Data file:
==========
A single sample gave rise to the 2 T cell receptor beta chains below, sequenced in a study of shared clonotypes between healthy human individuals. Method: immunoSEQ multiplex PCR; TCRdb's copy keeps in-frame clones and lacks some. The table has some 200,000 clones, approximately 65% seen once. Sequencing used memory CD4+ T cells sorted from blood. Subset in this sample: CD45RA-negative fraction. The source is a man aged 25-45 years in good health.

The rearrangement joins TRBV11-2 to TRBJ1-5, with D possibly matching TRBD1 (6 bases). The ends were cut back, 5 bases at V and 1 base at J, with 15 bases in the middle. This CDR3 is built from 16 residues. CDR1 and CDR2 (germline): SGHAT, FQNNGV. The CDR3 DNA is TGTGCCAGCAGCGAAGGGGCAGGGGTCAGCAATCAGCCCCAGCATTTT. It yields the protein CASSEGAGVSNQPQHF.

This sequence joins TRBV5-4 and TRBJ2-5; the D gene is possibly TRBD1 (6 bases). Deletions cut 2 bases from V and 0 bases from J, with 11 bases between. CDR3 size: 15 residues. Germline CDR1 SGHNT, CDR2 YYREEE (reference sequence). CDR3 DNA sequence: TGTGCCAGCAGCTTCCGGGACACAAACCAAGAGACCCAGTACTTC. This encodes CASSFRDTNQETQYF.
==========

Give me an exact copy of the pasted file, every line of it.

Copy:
A single sample gave rise to the 2 T cell receptor beta chains below, sequenced in a study of shared clonotypes between healthy human individuals. Method: immunoSEQ multiplex PCR; TCRdb's copy keeps in-frame clones and lacks some. The table has some 200,000 clones, approximately 65% seen once. Sequencing used memory CD4+ T cells sorted from blood. Subset in this sample: CD45RA-negative fraction. The source is a man aged 25-45 years in good health.

The rearrangement joins TRBV11-2 to TRBJ1-5, with D possibly matching TRBD1 (6 bases). The ends were cut back, 5 bases at V and 1 base at J, with 15 bases in the middle. This CDR3 is built from 16 residues. CDR1 and CDR2 (germline): SGHAT, FQNNGV. The CDR3 DNA is TGTGCCAGCAGCGAAGGGGCAGGGGTCAGCAATCAGCCCCAGCATTTT. It yields the protein CASSEGAGVSNQPQHF.

This sequence joins TRBV5-4 and TRBJ2-5; the D gene is possibly TRBD1 (6 bases). Deletions cut 2 bases from V and 0 bases from J, with 11 bases between. CDR3 size: 15 residues. Germline CDR1 SGHNT, CDR2 YYREEE (reference sequence). CDR3 DNA sequence: TGTGCCAGCAGCTTCCGGGACACAAACCAAGAGACCCAGTACTTC. This encodes CASSFRDTNQETQYF.